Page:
Millington, Tenn., cotton producer Ray Sneed had long been intrigued with the yield and quality benefits of 15-inch cotton. But he didn't like the idea of automatic dockage at the gin for stripper harvesting the crop.

But last year, the time had come for the farm to purchase a new cotton harvester, and John Deere had just released a new picker with specially designed heads that could spindle pick 15-inch and wider configurations. Sneed took advantage of the opportunity to convince his brothers and partners in their farming operation, Terry, Barry and Marvin, that 15-inch cotton could work.

The theory was that the conversion should make the farm's good cotton ground yield better and they could shift some of the farm's more marginal ground into cotton as well. The conversion was not too risky because the Sneeds recently had converted to 15-inch soybeans.

“I'm not locked into having a picker I can't use somewhere else,” Sneed said. “I'm already set up for 15-inch soybeans. So all my components are already here. All I did was add the concept.”

This spring, the cotton producer and his brothers are right in the middle of shifting about 40 percent of the farm's cotton acres into 15-inch cotton, with the remainder in 30-inch cotton.

Running between filling grain trucks and monitoring planting operations, Sneed noted, “I've always looked at 15-inch cotton as a high-yielding practice. But we can reduce weed control costs, too, through quicker canopy closure.

“Everyone who plants 10-inch (UNR) cotton and stripper harvests it, really likes the benefit of letting the cotton take care of weed problems. If we can get the benefits of UNR cotton and not take a discount because of bark, then it's a win-win situation.”

Sneed hopes 15-inch cotton and a Prowl application prior to planting to limit his weed control to one over-the-top application of Roundup at the fifth true leaf. The producer would eliminate a layby run through the field with hoods. “We'll use Staple or Envoke for any escapes.

“And if it doesn't work out on some fields, that's fine because the same picker picks 30-inch too. But my hope is that 15-inch cotton will be my best practice. It's not like we're making a radical change. Some people are set up on 38s and have to have a separate planter for 15-inches. This fits our situation perfectly.”

The Sneeds are increasing their plant population for the switch, but not significantly. “I'm planting about 70,000 plants per acre in 15-inch, and I'm planting 60,000 plants per acre in 30-inch cotton.”

But Sneed points to research that shows he can reduce his planting population even more in 15-inch cotton without a reduction in yield. He'll experiment with a lower plant population once he's more familiar with the practice.

By squeezing cotton plants closer in row spacing and planting a little over two seeds per foot, Sneed believes he'll achieve a week of earliness, more uniform maturity and more first position bolls, all of which should translate into better quality. He's hoping to save scrapping costs as well.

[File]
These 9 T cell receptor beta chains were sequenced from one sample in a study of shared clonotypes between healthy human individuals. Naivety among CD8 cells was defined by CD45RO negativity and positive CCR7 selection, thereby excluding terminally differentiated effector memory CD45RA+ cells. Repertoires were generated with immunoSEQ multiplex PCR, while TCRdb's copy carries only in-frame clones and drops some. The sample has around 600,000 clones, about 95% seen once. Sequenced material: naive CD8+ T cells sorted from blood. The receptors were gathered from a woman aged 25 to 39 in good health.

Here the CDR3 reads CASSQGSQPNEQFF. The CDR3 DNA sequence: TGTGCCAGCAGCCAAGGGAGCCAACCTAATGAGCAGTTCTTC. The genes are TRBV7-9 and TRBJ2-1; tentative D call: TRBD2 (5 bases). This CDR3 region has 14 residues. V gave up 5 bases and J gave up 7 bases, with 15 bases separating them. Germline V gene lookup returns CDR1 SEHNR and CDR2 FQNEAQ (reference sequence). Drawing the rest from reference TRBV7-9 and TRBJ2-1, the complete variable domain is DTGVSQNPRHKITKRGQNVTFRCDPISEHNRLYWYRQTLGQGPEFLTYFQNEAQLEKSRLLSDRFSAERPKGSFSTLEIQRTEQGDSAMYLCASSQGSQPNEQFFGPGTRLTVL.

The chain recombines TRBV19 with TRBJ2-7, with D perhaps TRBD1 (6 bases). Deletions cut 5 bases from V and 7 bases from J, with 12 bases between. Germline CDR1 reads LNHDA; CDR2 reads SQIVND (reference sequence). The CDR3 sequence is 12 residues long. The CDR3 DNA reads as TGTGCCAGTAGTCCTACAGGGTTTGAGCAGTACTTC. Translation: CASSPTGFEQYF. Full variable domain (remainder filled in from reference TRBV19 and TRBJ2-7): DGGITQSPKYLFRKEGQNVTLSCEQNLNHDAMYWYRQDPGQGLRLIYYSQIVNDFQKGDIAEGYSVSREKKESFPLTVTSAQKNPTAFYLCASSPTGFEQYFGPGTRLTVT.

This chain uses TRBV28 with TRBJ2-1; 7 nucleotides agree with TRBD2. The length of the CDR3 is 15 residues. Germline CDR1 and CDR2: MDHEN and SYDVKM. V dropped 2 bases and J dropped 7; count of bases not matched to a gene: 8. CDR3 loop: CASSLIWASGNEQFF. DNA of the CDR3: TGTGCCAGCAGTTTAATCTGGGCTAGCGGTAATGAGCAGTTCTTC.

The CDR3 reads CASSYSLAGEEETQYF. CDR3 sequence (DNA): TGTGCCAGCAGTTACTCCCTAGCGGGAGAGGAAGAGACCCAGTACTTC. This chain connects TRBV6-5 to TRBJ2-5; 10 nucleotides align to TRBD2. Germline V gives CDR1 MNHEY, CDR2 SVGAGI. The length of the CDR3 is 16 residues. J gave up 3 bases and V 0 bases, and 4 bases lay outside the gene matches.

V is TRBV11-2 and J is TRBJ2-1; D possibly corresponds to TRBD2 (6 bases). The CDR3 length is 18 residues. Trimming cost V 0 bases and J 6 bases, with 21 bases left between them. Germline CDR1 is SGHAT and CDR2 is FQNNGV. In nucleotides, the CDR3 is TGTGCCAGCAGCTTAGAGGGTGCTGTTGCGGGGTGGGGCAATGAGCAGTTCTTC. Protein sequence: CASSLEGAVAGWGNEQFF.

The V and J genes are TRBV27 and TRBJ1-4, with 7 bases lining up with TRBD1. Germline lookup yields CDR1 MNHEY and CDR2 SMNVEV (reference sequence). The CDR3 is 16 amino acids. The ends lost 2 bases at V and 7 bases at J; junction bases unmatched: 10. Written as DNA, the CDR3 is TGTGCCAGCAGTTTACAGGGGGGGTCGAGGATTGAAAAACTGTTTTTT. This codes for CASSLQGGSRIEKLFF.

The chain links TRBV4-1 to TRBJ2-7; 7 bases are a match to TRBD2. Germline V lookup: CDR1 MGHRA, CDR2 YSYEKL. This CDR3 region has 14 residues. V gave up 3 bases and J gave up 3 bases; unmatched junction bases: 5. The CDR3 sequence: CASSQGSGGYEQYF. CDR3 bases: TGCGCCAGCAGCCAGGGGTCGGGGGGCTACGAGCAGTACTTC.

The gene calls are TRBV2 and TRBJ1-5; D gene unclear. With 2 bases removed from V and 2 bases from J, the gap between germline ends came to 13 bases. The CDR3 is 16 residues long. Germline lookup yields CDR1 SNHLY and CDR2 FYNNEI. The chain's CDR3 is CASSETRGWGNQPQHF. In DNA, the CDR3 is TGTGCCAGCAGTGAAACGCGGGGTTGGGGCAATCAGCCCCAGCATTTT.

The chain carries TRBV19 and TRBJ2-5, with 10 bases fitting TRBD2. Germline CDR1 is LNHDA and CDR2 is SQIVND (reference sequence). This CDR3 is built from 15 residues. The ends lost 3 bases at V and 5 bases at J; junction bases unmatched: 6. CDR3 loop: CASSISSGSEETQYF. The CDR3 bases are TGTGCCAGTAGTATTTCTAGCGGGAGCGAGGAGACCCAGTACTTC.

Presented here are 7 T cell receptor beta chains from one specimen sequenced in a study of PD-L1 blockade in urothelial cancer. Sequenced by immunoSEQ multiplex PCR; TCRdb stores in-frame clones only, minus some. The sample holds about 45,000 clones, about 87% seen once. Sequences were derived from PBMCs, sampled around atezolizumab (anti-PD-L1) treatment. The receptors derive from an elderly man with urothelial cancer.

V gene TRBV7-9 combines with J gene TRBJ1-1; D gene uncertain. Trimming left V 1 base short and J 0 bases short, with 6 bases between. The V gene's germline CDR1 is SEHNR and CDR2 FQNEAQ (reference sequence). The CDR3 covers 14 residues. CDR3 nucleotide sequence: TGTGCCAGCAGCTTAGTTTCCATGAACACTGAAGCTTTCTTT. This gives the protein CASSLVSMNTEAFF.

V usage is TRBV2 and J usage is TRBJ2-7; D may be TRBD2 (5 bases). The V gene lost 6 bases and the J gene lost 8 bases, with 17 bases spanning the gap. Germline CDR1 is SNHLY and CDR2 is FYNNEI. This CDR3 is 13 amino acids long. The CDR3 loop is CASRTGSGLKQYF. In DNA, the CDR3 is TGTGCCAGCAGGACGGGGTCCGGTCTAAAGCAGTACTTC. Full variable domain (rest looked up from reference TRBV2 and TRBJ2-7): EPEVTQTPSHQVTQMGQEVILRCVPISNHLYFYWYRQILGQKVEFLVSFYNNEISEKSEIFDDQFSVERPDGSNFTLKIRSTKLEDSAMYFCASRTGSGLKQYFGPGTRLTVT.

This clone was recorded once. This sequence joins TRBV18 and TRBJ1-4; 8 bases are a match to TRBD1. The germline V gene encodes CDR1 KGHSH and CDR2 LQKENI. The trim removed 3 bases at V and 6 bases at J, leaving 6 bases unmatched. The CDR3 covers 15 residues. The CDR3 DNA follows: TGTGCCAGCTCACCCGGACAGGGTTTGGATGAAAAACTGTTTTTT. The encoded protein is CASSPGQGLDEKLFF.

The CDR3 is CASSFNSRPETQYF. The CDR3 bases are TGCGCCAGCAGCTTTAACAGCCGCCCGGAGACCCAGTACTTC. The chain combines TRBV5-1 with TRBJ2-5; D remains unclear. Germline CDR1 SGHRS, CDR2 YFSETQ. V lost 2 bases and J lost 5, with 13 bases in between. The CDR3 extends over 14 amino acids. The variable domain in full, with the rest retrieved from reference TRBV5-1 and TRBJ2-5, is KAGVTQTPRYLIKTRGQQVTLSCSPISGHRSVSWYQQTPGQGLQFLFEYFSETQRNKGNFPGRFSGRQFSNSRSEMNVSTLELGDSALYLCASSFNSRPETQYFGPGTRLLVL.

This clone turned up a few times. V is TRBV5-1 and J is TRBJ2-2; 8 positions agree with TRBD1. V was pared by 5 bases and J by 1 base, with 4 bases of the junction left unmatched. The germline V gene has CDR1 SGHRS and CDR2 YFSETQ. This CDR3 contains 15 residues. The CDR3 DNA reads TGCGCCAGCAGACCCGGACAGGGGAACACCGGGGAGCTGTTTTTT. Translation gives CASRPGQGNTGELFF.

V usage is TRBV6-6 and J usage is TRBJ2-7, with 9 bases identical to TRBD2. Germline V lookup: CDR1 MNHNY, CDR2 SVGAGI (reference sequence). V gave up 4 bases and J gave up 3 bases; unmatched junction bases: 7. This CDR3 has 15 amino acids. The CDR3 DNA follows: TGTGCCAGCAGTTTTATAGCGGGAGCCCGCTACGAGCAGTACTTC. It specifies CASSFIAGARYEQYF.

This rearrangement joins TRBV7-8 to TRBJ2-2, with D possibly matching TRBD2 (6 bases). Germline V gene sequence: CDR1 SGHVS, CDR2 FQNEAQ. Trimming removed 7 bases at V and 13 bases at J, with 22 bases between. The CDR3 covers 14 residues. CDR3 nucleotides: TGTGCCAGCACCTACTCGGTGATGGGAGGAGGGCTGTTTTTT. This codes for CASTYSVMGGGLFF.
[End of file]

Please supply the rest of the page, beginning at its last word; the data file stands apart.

Before last season, the Sneeds purchased a John Deere 1790 Central Commodity System planter, which will plant 31 15-inch rows or 16 30-inch rows. The planter has two large hoppers with a combined capacity between 70 bushels and 100 bushels. It can also plant corn, sweet corn, popcorn, sunflowers, soybeans and sorghum.

Varieties in 15-inch cotton include ST5242 BR, DP 444 BG/RR, ST 4575 BR, ST 5599 BR and DP 449 BG/RR or DP 445 BG/RR.

According to Jeff Barnes, an agronomist and crop systems specialist with John Deere, growers have varying reasons for going to 15-inch cotton. “One of our early customers was trying to promote earliness. They had some river-bottom land where they had lost crops to flooding in the spring and the winter. They have seen five to eight days of earliness from 15-inch cotton versus 38-inch cotton.

“Other growers may have some weaker ground where cotton doesn't fill the row on 38-inch rows, and they have difficulties with weed control. This type of system will help them maximize light interception and nutrients.”

Erosion control is another factor for some growers. “On some of their hilly ground, they see more erosion when they plant wide-row cotton. They see 15-inch cotton as a way to conserve the soil and maintain the value of the land and produce greater yield.”

To pick 15-inch cotton, the Sneeds purchased a new John Deere 9996 six-row picker equipped with Pro-12 Vari-Row System (VRS) picking heads. According to Barnes, the VRS heads add about $15,000 to the cost of the picker versus one with traditional heads.

The units, which can harvest 15- to 40-inch rows, also fit new 9970 and 9986 cotton pickers and retrofit 9970, 9976 and models build since 1997. According to Deere, little changeover time between row spacings is required.

To achieve 15-inch row capability as well as wider row spacing, the new headers are designed with an integrated feeding and cutting mechanism on the front right-hand side of the unit. The system is synchronized with the harvester's picking speed, and this allows picking of 15-inch row cotton at normal harvesting speeds.


e-mail: erobinson@primediabusiness.com